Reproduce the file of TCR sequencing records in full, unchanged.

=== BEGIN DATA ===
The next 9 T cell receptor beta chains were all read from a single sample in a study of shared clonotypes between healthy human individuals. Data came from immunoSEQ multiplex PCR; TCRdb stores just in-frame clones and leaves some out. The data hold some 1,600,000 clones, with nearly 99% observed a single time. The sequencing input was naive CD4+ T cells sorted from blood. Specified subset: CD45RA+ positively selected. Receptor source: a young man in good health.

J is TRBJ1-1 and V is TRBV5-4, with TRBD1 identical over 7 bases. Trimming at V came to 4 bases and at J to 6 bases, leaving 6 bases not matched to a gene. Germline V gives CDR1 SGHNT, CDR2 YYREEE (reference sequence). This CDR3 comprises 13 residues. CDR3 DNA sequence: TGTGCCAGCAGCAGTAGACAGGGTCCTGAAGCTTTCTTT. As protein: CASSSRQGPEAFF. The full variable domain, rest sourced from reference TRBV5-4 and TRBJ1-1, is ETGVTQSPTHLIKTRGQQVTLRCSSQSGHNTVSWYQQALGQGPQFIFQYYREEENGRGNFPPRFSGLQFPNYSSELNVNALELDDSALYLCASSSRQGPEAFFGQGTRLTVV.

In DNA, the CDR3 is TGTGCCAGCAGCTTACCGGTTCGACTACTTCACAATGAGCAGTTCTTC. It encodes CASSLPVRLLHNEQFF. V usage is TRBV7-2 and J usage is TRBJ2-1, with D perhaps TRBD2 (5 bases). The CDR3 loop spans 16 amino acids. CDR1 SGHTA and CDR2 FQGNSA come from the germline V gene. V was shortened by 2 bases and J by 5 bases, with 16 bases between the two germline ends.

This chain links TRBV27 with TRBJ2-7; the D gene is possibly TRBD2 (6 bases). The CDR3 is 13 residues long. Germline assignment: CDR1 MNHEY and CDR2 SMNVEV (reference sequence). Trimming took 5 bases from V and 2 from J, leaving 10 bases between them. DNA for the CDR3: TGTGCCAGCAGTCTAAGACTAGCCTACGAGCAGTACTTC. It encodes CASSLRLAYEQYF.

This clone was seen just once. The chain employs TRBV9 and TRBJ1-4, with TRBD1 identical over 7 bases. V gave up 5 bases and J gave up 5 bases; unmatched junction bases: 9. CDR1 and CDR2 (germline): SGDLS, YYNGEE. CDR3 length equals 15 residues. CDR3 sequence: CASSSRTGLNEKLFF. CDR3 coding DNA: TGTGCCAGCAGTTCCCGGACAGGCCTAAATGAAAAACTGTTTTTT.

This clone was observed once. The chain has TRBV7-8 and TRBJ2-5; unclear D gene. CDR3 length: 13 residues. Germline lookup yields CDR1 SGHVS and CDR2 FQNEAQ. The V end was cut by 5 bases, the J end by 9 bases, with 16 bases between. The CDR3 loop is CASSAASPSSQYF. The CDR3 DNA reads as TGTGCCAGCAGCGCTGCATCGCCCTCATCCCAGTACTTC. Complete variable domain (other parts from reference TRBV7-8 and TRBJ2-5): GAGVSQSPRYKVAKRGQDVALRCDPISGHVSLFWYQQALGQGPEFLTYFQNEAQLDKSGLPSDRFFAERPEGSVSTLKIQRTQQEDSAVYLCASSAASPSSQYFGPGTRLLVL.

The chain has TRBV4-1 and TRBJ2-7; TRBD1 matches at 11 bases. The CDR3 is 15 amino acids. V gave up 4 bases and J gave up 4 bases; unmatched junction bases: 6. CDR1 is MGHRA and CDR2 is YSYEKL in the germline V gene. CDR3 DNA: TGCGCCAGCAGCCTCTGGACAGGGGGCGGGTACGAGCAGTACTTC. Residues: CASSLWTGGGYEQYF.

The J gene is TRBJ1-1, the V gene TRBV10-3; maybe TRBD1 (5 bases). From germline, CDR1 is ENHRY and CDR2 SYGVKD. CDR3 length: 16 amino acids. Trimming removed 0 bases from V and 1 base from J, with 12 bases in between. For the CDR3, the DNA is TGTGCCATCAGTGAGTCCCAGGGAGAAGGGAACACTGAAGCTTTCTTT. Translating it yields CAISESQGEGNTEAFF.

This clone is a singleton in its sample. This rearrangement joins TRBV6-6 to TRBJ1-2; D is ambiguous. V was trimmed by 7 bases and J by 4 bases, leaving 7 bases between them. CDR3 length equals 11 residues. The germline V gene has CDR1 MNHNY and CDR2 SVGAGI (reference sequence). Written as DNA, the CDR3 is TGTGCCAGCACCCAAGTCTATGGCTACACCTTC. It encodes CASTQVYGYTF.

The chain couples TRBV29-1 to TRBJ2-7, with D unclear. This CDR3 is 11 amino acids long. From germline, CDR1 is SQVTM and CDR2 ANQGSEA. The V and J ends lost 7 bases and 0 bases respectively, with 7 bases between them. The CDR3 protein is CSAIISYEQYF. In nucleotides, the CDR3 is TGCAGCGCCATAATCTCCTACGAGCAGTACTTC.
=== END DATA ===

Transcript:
The next 9 T cell receptor beta chains were all read from a single sample in a study of shared clonotypes between healthy human individuals. Data came from immunoSEQ multiplex PCR; TCRdb stores just in-frame clones and leaves some out. The data hold some 1,600,000 clones, with nearly 99% observed a single time. The sequencing input was naive CD4+ T cells sorted from blood. Specified subset: CD45RA+ positively selected. Receptor source: a young man in good health.

J is TRBJ1-1 and V is TRBV5-4, with TRBD1 identical over 7 bases. Trimming at V came to 4 bases and at J to 6 bases, leaving 6 bases not matched to a gene. Germline V gives CDR1 SGHNT, CDR2 YYREEE (reference sequence). This CDR3 comprises 13 residues. CDR3 DNA sequence: TGTGCCAGCAGCAGTAGACAGGGTCCTGAAGCTTTCTTT. As protein: CASSSRQGPEAFF. The full variable domain, rest sourced from reference TRBV5-4 and TRBJ1-1, is ETGVTQSPTHLIKTRGQQVTLRCSSQSGHNTVSWYQQALGQGPQFIFQYYREEENGRGNFPPRFSGLQFPNYSSELNVNALELDDSALYLCASSSRQGPEAFFGQGTRLTVV.

In DNA, the CDR3 is TGTGCCAGCAGCTTACCGGTTCGACTACTTCACAATGAGCAGTTCTTC. It encodes CASSLPVRLLHNEQFF. V usage is TRBV7-2 and J usage is TRBJ2-1, with D perhaps TRBD2 (5 bases). The CDR3 loop spans 16 amino acids. CDR1 SGHTA and CDR2 FQGNSA come from the germline V gene. V was shortened by 2 bases and J by 5 bases, with 16 bases between the two germline ends.

This chain links TRBV27 with TRBJ2-7; the D gene is possibly TRBD2 (6 bases). The CDR3 is 13 residues long. Germline assignment: CDR1 MNHEY and CDR2 SMNVEV (reference sequence). Trimming took 5 bases from V and 2 from J, leaving 10 bases between them. DNA for the CDR3: TGTGCCAGCAGTCTAAGACTAGCCTACGAGCAGTACTTC. It encodes CASSLRLAYEQYF.

This clone was seen just once. The chain employs TRBV9 and TRBJ1-4, with TRBD1 identical over 7 bases. V gave up 5 bases and J gave up 5 bases; unmatched junction bases: 9. CDR1 and CDR2 (germline): SGDLS, YYNGEE. CDR3 length equals 15 residues. CDR3 sequence: CASSSRTGLNEKLFF. CDR3 coding DNA: TGTGCCAGCAGTTCCCGGACAGGCCTAAATGAAAAACTGTTTTTT.

This clone was observed once. The chain has TRBV7-8 and TRBJ2-5; unclear D gene. CDR3 length: 13 residues. Germline lookup yields CDR1 SGHVS and CDR2 FQNEAQ. The V end was cut by 5 bases, the J end by 9 bases, with 16 bases between. The CDR3 loop is CASSAASPSSQYF. The CDR3 DNA reads as TGTGCCAGCAGCGCTGCATCGCCCTCATCCCAGTACTTC. Complete variable domain (other parts from reference TRBV7-8 and TRBJ2-5): GAGVSQSPRYKVAKRGQDVALRCDPISGHVSLFWYQQALGQGPEFLTYFQNEAQLDKSGLPSDRFFAERPEGSVSTLKIQRTQQEDSAVYLCASSAASPSSQYFGPGTRLLVL.

The chain has TRBV4-1 and TRBJ2-7; TRBD1 matches at 11 bases. The CDR3 is 15 amino acids. V gave up 4 bases and J gave up 4 bases; unmatched junction bases: 6. CDR1 is MGHRA and CDR2 is YSYEKL in the germline V gene. CDR3 DNA: TGCGCCAGCAGCCTCTGGACAGGGGGCGGGTACGAGCAGTACTTC. Residues: CASSLWTGGGYEQYF.

The J gene is TRBJ1-1, the V gene TRBV10-3; maybe TRBD1 (5 bases). From germline, CDR1 is ENHRY and CDR2 SYGVKD. CDR3 length: 16 amino acids. Trimming removed 0 bases from V and 1 base from J, with 12 bases in between. For the CDR3, the DNA is TGTGCCATCAGTGAGTCCCAGGGAGAAGGGAACACTGAAGCTTTCTTT. Translating it yields CAISESQGEGNTEAFF.

This clone is a singleton in its sample. This rearrangement joins TRBV6-6 to TRBJ1-2; D is ambiguous. V was trimmed by 7 bases and J by 4 bases, leaving 7 bases between them. CDR3 length equals 11 residues. The germline V gene has CDR1 MNHNY and CDR2 SVGAGI (reference sequence). Written as DNA, the CDR3 is TGTGCCAGCACCCAAGTCTATGGCTACACCTTC. It encodes CASTQVYGYTF.

The chain couples TRBV29-1 to TRBJ2-7, with D unclear. This CDR3 is 11 amino acids long. From germline, CDR1 is SQVTM and CDR2 ANQGSEA. The V and J ends lost 7 bases and 0 bases respectively, with 7 bases between them. The CDR3 protein is CSAIISYEQYF. In nucleotides, the CDR3 is TGCAGCGCCATAATCTCCTACGAGCAGTACTTC.